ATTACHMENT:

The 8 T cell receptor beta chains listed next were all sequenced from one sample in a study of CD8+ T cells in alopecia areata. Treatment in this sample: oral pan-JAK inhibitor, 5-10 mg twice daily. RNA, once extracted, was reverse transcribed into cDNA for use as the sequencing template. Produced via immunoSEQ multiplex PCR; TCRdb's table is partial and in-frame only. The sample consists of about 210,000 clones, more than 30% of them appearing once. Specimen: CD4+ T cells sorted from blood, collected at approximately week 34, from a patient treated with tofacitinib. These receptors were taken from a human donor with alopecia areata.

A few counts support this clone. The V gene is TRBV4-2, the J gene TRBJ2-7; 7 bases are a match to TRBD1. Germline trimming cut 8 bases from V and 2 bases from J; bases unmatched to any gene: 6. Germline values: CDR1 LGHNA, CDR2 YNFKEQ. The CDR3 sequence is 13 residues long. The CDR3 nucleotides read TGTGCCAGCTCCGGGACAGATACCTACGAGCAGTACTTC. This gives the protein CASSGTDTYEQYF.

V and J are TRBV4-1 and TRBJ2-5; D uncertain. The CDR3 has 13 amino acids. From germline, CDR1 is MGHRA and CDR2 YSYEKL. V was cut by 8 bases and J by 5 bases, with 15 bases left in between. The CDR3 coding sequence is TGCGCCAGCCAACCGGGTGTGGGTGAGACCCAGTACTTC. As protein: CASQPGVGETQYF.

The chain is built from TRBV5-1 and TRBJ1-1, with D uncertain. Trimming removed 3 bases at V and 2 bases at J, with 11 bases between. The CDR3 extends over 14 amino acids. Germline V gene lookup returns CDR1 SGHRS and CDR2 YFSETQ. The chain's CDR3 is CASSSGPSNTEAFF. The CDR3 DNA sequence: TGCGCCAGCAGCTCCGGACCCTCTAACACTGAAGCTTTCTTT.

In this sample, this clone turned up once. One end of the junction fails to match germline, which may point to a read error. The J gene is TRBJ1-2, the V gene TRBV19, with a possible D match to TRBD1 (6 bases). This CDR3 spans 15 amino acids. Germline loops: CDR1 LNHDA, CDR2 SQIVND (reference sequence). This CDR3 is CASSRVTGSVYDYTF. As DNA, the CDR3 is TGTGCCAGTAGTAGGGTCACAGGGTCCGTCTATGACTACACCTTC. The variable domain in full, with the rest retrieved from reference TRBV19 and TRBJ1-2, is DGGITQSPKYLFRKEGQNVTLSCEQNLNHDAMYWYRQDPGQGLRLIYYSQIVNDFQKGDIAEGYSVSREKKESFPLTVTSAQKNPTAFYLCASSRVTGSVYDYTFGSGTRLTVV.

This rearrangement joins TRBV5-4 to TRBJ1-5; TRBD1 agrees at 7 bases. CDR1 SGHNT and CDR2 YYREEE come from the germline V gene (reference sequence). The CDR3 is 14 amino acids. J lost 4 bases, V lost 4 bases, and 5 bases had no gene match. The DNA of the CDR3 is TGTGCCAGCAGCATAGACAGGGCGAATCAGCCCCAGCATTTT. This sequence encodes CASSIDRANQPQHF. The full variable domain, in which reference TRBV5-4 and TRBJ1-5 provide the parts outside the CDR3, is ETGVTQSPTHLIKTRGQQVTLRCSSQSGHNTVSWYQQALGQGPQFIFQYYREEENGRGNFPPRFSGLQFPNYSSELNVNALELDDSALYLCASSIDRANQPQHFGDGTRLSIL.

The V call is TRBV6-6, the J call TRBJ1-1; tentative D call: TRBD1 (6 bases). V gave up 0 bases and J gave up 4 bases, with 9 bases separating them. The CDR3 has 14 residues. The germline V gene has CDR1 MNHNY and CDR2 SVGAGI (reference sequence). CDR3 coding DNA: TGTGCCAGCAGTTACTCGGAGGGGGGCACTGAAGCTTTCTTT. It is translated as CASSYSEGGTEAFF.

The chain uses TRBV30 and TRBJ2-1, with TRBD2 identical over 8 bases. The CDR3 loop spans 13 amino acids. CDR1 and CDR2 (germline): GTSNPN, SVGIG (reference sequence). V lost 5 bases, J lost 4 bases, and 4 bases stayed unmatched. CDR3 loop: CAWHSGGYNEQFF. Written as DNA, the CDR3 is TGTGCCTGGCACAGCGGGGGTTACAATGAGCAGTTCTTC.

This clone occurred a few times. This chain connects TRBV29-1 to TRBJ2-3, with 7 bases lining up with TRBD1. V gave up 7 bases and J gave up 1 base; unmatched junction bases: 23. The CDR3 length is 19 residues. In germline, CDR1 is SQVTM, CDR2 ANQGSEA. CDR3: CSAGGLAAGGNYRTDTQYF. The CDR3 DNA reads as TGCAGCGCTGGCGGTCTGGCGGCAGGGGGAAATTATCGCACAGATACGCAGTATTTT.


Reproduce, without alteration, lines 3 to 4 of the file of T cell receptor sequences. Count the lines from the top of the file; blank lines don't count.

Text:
V and J are TRBV4-1 and TRBJ2-5; D uncertain. The CDR3 has 13 amino acids. From germline, CDR1 is MGHRA and CDR2 YSYEKL. V was cut by 8 bases and J by 5 bases, with 15 bases left in between. The CDR3 coding sequence is TGCGCCAGCCAACCGGGTGTGGGTGAGACCCAGTACTTC. As protein: CASQPGVGETQYF.

The chain is built from TRBV5-1 and TRBJ1-1, with D uncertain. Trimming removed 3 bases at V and 2 bases at J, with 11 bases between. The CDR3 extends over 14 amino acids. Germline V gene lookup returns CDR1 SGHRS and CDR2 YFSETQ. The chain's CDR3 is CASSSGPSNTEAFF. The CDR3 DNA sequence: TGCGCCAGCAGCTCCGGACCCTCTAACACTGAAGCTTTCTTT.